Wednesday, April 25, 2012

101 Sniper & La Brea Tar Pits

Forty-seven years ago today, on April 25, 1965, teenage sniper Michael Andrew Clark (above) killed three and wounded six others shooting from a hilltop along Highway 101 just south of Santa Maria, California.

Late on the night of April 24, 1965 Michael Andrew Clark, a seemingly normal 16-year old boy living in Long Beach, California had left home in his parents' car, without their permission. In the back of the car, he had a Swedish Mauser military rifle equipped with telescopic sight and a pistol he had removed from his father's locked gun safe along with a large quantity of ammunition. Early the next Sunday morning, he climbed to the top of a hill overlooking a stretch of US Highway 101, just south of Orcutt, California.

(Orcutt is named for William Warren Orcutt, the manager of the Geological, Land and Engineering Departments of the Union Oil Company. Known as the “Dean of Petroleum Geologists" Orcutt is credited with discovering fossilized prehistoric animal bones preserved in pools of asphalt on the Hancock Ranch. Orcutt's home, Rancho Sombra del Roble, Spanish for "Ranch of the Shaded Oak", was originally a 210-acre cattle ranch and citrus orchard at the foot of the Simi HillsVisitors are surprised to find that the design of the home prominently incorporates bas-relief Swastika architectural decoration. Mary Orcutt, William's wife, chose the symbol due to its connection with Native American traditions, and did so before the Nazis turned it into a symbol of anti-semitism and genocide. Orcutt's prehistoric bone finds would be the first of many fossils excavated from the La Brea Tar Pits. In commemoration of Orcutt’s initial discovery, paleontologists named the La Brea coyote in W.W. Orcutt’s honor, Canis orcutti.)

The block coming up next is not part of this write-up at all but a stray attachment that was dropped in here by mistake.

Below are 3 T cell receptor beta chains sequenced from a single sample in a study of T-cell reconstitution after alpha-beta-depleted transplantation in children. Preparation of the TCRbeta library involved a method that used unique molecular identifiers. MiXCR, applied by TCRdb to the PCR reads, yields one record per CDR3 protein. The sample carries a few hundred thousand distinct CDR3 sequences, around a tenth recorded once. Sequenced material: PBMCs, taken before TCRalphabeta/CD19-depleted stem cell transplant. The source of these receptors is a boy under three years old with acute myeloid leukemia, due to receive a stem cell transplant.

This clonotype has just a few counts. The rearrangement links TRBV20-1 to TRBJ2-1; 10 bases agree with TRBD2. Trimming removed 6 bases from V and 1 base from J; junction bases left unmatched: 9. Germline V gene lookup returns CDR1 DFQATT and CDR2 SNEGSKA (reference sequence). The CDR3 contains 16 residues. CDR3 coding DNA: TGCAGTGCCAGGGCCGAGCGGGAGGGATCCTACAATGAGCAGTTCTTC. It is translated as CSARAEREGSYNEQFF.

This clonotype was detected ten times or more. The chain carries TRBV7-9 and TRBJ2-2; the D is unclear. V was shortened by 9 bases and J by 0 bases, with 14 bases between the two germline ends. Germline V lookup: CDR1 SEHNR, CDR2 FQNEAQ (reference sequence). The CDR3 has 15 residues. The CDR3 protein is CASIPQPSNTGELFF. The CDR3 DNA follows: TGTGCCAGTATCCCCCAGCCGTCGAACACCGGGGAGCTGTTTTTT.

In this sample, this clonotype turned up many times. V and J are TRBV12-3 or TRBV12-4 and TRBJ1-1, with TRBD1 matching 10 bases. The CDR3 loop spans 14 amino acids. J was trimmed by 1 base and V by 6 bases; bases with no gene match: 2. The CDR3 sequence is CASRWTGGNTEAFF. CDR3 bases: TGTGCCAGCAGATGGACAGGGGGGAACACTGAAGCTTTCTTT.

The violence left in evidence in the area's tar pits would be revisited on the landscape of modern times.

Early on the Sunday morning of April 25, 1965, cars traveling along Highway 101 just south of Orcutt, California were hit by gunfire from a nearby hilltop. These were the first shots fired by teenage sniper Michael Andrew Clark, who would kill three that day.

Two were killed and six more wounded as the shooting continued for hours before Santa Barbara County sheriff deputies rushed the hill and Clark died by suicide as they closed in. A five year old boy wounded in the head died a day later of his wound bringing the total to three dead for the rampage.

Reportedly the two men killed at the scene of the shooting were attempting to assist others who were trapped in a vehicle which had been hit by the gunfire.

A lawsuit was eventually brought to the courts by victims William, Lucille, and Kim Reida, complaining that parents Forest and Joyce Clark were negligent in two counts: “failure of the Clarks to train, control, and supervise son Michael” and also, “failure of Forest Clark to keep the rifle out of Michael’s hands. The case was decided in favor of the Clarks and generally upheld on appeal, although the appeals court found negligence on the part of father Forest Clark for not adequately securing the weapons.

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